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Mary Poppins’ UK age rating raised to PG due to discriminatory language

<span>(From left) Karen Dotrice, Julie Andrews and Matthew Garber in Mary Poppins.</span><span>Photograph: Walt Disney Productions/Allstar</span>
(From left) Karen Dotrice, Julie Andrews and Matthew Garber in Mary Poppins.Photograph: Walt Disney Productions/Allstar

Mary Poppins has had its age rating lifted to a PG by the British Board of Film Classification (BBFC) almost 60 years after it was first released.

The film’s rating has been upgraded from U – which signifies no material likely to offend or harm – to one advising parental guidance due to the use of discriminatory language, the Daily Mail reported.

It was changed because of a derogatory term for the Khoikhoi, a group of people who were among the first inhabitants of southern Africa.

Classifiers picked up on the term used by the character Admiral Boom – first as a reference to people not onscreen, then as a reference to the film’s child stars when their faces are blackened with soot.

“We understand from our racism and discrimination research … that a key concern for … parents is the potential to expose children to discriminatory language or behaviour which they may find distressing or repeat without realising the potential offence,” a BBFC spokesperson told the Mail.

“Content with immediate and clear condemnation is more likely to receive a lower rating.”

The reclassification affects only the cinema version of the film, with home entertainment versions still rated U, according to the BBFC. The word in question is “Hottentot”, an adopted name for the Khoikhoi used by Dutch settlers, thought to imitate their language, which is considered offensive. It would later be used to refer to all black people.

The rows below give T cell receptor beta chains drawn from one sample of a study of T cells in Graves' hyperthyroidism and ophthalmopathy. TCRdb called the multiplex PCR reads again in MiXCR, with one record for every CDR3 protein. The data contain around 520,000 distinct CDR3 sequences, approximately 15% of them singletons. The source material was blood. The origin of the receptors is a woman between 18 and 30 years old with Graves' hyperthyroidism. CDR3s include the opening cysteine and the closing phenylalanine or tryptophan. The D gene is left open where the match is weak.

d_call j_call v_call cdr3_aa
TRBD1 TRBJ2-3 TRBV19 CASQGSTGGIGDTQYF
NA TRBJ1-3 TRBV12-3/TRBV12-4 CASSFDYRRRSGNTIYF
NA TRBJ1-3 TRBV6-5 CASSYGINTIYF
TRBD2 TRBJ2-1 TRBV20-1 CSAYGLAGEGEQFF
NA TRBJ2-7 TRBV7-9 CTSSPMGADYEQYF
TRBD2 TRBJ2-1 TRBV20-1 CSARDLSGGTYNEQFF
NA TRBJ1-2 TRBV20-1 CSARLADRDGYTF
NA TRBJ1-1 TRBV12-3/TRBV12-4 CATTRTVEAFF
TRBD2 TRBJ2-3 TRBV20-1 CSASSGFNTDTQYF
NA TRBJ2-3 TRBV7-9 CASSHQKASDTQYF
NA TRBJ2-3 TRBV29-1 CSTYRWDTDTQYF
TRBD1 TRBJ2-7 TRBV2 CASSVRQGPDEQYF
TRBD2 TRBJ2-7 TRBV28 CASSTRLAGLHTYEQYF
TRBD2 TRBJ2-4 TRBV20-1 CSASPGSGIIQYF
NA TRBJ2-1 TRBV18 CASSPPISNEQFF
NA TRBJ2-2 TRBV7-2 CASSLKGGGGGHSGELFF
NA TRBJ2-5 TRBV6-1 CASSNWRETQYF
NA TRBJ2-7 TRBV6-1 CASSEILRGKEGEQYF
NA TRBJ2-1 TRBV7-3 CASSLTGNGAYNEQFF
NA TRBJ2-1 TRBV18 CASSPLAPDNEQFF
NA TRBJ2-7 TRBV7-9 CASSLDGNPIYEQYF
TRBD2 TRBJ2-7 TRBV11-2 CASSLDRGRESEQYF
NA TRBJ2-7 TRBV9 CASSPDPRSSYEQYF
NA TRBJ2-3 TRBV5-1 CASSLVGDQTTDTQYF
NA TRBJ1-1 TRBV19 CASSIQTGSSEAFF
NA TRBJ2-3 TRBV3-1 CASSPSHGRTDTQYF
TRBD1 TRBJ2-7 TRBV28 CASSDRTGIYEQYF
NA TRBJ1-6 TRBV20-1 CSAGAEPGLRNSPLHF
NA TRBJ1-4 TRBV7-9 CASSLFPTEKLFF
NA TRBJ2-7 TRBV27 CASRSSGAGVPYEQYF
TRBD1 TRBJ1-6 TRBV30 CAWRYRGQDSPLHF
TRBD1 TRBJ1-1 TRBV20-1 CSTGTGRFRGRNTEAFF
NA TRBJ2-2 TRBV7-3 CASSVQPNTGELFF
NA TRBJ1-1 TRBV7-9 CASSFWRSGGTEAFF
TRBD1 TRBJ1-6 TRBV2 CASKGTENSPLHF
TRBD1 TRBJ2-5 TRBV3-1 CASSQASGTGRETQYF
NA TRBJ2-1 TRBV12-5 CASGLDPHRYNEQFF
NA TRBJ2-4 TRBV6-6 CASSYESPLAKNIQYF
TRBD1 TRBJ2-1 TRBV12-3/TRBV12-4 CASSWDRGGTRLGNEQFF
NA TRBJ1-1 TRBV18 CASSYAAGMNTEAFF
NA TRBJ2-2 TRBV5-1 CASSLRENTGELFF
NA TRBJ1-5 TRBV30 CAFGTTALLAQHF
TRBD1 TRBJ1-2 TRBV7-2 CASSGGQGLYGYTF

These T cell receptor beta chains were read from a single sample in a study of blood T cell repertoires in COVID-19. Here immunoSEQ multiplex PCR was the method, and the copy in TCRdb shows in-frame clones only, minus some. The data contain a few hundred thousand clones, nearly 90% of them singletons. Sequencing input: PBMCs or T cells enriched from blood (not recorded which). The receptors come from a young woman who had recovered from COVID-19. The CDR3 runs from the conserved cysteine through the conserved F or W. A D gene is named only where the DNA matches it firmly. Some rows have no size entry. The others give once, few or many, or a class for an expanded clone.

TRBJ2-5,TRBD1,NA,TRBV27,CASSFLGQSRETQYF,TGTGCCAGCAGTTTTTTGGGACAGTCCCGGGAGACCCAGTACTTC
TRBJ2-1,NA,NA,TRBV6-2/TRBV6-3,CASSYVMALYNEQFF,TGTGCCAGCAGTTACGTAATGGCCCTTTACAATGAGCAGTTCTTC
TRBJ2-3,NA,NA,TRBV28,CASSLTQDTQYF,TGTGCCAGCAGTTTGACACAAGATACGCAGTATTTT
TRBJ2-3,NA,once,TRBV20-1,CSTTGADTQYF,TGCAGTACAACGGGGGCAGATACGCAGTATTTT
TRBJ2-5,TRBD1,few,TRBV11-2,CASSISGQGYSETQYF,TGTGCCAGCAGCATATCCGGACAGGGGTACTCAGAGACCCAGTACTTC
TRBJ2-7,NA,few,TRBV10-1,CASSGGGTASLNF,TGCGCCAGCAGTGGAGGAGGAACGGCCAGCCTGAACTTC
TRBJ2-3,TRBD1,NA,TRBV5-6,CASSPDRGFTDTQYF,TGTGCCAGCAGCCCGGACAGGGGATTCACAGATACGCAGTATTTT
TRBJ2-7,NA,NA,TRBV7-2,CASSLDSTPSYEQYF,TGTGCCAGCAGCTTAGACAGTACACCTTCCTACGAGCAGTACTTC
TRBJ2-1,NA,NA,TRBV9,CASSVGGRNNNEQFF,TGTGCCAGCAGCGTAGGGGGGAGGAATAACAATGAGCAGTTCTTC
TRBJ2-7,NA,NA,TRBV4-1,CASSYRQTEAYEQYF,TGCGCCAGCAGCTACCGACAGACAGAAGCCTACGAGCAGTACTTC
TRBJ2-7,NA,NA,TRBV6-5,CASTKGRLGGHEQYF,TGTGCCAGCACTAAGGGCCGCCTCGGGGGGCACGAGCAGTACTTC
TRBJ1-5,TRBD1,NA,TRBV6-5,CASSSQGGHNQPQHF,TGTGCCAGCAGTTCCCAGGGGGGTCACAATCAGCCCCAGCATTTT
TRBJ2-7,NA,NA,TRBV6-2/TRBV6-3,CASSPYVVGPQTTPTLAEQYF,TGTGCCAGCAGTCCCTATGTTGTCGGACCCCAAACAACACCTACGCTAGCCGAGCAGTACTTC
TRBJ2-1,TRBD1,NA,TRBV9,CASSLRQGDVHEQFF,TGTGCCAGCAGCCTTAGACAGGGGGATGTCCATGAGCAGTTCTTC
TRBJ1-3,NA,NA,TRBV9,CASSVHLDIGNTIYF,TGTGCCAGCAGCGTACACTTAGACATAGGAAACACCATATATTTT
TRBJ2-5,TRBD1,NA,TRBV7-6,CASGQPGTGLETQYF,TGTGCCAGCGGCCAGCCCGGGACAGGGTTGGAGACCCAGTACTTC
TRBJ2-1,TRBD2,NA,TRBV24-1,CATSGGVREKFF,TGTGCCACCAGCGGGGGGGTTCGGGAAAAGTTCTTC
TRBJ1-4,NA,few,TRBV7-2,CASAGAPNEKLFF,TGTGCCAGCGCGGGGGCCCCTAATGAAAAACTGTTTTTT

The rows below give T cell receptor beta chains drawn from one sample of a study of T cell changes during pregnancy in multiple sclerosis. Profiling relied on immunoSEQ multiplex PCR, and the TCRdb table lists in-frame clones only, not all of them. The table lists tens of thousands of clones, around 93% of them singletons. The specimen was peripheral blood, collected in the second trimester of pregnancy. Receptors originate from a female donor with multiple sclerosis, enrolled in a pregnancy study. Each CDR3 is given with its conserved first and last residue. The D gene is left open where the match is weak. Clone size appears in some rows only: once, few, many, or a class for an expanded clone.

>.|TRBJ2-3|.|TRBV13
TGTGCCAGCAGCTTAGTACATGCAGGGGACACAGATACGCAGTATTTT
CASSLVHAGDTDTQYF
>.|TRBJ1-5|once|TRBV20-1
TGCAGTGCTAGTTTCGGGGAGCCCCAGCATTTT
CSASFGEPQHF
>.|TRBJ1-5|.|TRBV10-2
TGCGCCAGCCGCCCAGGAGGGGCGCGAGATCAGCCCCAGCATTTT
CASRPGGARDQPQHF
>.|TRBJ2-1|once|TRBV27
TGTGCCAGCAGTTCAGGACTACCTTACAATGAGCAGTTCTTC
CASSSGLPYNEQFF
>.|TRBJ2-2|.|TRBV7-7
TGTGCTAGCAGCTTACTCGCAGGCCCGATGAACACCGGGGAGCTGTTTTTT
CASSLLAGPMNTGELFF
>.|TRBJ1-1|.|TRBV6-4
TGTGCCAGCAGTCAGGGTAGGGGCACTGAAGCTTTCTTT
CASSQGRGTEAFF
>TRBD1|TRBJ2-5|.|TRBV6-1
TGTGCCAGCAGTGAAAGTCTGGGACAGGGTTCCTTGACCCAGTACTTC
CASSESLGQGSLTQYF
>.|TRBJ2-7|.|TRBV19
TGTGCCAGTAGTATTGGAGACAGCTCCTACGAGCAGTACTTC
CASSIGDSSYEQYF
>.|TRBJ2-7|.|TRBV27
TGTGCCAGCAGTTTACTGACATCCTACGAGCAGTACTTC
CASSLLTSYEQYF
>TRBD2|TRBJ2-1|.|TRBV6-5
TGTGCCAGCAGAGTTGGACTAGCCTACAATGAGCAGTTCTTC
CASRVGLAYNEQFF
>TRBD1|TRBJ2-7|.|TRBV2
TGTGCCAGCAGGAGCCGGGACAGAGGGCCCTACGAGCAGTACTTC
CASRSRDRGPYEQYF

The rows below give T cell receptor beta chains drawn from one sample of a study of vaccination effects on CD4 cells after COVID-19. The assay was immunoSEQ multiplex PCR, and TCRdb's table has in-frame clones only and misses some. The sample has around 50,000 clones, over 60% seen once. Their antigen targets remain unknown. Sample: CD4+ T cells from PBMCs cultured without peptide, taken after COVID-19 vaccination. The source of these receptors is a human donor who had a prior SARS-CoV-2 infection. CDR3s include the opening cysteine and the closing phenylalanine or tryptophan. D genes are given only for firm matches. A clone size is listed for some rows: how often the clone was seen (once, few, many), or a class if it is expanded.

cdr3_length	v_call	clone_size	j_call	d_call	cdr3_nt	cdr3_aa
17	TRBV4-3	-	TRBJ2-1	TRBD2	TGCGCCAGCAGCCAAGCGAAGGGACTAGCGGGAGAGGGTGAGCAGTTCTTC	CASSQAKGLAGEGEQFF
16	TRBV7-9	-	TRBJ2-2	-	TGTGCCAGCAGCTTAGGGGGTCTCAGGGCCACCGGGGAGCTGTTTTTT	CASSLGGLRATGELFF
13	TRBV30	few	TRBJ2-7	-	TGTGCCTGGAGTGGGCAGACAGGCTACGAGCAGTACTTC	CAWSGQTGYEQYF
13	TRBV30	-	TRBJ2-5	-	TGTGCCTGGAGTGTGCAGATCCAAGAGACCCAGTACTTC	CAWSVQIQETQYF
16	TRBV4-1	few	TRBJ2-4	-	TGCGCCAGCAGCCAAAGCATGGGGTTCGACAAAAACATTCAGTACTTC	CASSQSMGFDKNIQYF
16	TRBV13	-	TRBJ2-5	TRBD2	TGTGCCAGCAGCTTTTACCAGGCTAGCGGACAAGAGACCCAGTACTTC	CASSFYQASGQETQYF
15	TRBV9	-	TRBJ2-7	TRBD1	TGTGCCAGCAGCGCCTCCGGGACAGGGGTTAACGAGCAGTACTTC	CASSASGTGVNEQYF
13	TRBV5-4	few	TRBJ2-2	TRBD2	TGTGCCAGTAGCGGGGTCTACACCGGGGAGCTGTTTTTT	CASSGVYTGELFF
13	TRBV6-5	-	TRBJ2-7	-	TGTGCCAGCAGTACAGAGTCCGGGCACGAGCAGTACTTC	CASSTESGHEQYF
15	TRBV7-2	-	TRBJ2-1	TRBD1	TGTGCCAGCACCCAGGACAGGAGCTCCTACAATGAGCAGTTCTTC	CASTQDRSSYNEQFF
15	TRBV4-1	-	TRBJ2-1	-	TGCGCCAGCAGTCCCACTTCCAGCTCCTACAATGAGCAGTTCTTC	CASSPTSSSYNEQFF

It is not the first classic film to have its rating upgraded in recent years. According to the BBFC’s 2022 annual report, the 1978 animated film Watership Down merited a PG rating as classifiers sought to “remain in step with societal standards”.

They said: “In their exile, the rabbits meet various challenges, some of which result in bloody bite and claw injuries caused by animals fighting. In one scene, a bird tells one of the rabbits to ‘[pee] off’.”

They added: “When we viewed the film under the current guidelines we reclassified it PG in line with our current policies for violence, threat, injury detail and language.”

The 1979 film Star Trek: The Motion Picture was also upgraded from a U to a PG that year as a result of its “very mild language, mild violence and threat”, the BBFC said.

When deciding on how to classify a film, the BBFC considers scenes that might show dangerous behaviour, discrimination, and references to drugs and sex. It also considers the language used in the film, scenes of nudity and of threat, horror and violence.

Classifiers particularly look out for discriminatory language or behaviour that is “unlikely to be acceptable unless clearly disapproved of, or in an educational or historical context, or in a particularly dated work with no likely appeal to children”.